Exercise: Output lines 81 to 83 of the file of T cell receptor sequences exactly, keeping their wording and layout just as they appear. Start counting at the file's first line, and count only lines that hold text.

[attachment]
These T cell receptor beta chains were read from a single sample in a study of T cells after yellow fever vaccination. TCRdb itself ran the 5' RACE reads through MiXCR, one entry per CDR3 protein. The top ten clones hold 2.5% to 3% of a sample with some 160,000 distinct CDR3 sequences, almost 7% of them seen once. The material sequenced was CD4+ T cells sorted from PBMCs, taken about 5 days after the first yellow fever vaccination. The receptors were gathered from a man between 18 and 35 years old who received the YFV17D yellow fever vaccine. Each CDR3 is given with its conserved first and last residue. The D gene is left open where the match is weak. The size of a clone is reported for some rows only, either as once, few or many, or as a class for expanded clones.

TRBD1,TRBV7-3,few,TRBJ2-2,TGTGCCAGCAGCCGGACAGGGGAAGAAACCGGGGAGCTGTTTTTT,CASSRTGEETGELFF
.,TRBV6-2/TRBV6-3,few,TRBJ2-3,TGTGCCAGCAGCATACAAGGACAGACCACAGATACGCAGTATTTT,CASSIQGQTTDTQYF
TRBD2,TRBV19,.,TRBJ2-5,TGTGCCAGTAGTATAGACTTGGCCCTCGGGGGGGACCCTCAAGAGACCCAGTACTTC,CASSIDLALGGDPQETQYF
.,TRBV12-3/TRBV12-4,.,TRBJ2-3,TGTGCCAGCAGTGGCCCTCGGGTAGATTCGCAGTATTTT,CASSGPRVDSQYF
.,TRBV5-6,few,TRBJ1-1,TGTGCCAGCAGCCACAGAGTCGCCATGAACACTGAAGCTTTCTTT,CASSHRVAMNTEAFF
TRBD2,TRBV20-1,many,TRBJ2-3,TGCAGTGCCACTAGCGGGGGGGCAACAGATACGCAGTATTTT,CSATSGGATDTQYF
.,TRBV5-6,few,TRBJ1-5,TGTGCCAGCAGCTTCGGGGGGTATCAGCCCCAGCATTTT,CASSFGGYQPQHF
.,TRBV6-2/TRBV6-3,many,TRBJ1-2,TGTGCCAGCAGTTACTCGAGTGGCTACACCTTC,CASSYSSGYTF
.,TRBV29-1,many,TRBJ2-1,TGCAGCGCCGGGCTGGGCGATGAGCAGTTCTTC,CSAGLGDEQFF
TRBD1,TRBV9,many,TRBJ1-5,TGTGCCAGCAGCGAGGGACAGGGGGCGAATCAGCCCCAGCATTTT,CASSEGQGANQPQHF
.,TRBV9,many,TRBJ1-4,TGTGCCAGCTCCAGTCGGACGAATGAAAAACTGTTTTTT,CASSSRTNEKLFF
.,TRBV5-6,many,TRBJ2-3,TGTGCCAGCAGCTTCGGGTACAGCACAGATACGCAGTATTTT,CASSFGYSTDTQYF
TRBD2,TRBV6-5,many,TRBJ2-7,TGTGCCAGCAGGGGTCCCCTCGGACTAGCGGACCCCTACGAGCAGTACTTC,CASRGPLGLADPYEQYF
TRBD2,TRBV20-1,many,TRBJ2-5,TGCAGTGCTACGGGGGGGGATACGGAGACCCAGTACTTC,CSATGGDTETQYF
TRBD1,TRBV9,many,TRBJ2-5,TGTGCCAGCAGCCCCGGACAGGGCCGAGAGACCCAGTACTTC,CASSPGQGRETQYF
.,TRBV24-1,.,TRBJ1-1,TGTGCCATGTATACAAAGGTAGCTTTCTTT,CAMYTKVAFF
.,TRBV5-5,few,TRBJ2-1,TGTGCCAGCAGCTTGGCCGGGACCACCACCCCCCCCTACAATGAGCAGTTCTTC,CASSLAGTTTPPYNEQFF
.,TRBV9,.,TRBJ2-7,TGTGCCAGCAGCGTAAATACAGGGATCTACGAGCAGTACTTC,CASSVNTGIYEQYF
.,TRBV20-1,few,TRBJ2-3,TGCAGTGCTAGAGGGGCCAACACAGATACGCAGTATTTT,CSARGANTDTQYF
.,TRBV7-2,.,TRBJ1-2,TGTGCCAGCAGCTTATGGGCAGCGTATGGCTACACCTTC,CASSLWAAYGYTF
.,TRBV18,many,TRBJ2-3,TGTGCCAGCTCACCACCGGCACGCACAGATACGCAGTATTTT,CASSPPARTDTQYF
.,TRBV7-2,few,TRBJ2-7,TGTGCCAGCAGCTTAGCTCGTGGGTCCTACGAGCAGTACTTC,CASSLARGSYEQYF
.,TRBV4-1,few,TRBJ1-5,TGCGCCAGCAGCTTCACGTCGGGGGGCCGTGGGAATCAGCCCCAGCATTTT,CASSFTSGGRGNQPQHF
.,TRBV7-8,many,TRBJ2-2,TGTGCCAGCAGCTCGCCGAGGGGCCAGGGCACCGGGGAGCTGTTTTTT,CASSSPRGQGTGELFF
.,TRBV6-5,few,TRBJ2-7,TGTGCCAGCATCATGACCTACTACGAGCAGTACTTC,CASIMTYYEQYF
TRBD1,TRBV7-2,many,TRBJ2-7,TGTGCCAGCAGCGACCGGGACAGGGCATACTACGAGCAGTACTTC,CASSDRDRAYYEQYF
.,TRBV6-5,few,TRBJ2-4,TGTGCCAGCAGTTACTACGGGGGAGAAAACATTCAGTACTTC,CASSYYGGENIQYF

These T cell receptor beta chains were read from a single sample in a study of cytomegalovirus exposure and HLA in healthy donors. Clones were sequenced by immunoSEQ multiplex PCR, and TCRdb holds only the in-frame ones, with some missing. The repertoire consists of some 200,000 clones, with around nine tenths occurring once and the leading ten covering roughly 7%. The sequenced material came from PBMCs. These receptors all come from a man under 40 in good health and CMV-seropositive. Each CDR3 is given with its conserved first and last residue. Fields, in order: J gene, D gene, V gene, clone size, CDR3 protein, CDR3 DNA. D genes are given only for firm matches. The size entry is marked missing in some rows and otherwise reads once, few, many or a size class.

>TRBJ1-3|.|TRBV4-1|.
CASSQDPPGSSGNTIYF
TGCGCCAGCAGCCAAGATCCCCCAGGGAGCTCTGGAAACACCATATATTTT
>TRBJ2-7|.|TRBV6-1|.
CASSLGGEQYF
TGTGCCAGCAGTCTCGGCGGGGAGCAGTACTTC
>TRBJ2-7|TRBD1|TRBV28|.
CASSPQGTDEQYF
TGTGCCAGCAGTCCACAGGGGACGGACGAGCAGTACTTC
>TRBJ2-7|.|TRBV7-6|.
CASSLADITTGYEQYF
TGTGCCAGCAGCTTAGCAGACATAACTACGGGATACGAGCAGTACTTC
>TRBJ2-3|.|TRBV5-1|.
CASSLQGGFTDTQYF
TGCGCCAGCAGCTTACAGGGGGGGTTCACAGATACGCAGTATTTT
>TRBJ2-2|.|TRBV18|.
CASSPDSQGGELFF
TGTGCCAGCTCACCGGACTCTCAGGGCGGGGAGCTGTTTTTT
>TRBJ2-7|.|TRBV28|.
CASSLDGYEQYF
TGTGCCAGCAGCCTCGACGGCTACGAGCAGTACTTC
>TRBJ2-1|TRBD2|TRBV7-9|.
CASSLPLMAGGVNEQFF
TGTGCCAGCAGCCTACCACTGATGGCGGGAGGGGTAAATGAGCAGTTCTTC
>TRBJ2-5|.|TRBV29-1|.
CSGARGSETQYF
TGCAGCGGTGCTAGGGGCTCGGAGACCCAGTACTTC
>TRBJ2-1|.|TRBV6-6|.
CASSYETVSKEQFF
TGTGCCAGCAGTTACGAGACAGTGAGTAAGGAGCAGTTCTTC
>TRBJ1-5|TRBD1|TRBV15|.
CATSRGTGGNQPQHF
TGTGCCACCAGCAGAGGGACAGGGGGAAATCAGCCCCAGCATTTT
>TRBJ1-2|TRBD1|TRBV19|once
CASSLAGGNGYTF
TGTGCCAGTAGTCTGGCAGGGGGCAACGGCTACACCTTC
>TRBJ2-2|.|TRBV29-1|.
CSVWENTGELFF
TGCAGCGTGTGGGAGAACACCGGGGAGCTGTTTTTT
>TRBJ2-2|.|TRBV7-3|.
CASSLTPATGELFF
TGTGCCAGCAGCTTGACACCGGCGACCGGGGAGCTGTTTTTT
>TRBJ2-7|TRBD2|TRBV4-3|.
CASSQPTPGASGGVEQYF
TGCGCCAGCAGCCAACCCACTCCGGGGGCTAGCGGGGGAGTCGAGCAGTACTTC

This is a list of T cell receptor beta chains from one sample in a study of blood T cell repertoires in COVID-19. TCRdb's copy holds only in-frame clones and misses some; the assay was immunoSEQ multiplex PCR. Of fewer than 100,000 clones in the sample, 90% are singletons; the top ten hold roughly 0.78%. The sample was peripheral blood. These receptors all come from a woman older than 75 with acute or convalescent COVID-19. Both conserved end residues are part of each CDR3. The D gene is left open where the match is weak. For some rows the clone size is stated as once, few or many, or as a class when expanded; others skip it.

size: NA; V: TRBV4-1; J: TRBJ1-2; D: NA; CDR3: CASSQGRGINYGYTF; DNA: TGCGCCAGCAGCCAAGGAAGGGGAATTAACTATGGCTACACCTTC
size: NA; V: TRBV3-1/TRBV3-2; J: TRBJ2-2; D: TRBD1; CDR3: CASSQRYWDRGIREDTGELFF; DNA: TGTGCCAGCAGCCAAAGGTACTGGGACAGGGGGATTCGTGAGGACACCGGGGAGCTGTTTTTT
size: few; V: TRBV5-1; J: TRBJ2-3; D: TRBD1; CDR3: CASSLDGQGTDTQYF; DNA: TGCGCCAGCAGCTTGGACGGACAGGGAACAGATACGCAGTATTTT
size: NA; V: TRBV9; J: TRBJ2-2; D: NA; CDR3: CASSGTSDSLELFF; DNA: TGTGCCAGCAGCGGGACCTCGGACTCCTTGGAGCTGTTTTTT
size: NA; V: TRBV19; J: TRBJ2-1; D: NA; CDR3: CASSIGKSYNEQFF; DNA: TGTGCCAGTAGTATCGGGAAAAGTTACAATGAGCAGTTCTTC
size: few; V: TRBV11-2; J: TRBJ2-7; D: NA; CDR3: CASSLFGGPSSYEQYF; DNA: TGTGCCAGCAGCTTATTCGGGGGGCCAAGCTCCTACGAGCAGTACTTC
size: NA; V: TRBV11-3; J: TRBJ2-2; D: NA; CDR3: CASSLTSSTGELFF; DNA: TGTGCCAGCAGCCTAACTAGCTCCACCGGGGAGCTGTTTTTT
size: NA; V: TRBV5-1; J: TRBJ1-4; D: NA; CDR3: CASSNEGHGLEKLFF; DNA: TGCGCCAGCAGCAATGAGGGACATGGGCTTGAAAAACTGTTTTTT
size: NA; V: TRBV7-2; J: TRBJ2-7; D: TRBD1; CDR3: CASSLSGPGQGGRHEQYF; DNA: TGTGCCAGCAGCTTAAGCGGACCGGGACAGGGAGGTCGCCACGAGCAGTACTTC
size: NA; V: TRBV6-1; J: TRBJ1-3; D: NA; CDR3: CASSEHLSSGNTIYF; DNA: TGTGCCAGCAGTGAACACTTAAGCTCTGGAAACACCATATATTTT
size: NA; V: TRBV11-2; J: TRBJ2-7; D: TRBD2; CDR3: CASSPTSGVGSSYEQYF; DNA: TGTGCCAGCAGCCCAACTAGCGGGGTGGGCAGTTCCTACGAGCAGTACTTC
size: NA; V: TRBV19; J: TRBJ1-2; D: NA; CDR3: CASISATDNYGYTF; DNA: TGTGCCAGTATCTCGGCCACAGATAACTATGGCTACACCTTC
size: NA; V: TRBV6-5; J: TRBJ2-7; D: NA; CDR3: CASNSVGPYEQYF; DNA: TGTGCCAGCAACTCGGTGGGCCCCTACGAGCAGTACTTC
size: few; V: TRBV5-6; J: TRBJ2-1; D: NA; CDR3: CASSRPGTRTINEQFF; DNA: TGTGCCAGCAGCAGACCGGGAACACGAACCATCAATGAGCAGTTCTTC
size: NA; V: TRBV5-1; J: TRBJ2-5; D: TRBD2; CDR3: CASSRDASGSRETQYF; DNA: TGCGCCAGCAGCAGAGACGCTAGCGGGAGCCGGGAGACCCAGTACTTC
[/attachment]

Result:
size: few; V: TRBV11-2; J: TRBJ2-7; D: NA; CDR3: CASSLFGGPSSYEQYF; DNA: TGTGCCAGCAGCTTATTCGGGGGGCCAAGCTCCTACGAGCAGTACTTC
size: NA; V: TRBV11-3; J: TRBJ2-2; D: NA; CDR3: CASSLTSSTGELFF; DNA: TGTGCCAGCAGCCTAACTAGCTCCACCGGGGAGCTGTTTTTT
size: NA; V: TRBV5-1; J: TRBJ1-4; D: NA; CDR3: CASSNEGHGLEKLFF; DNA: TGCGCCAGCAGCAATGAGGGACATGGGCTTGAAAAACTGTTTTTT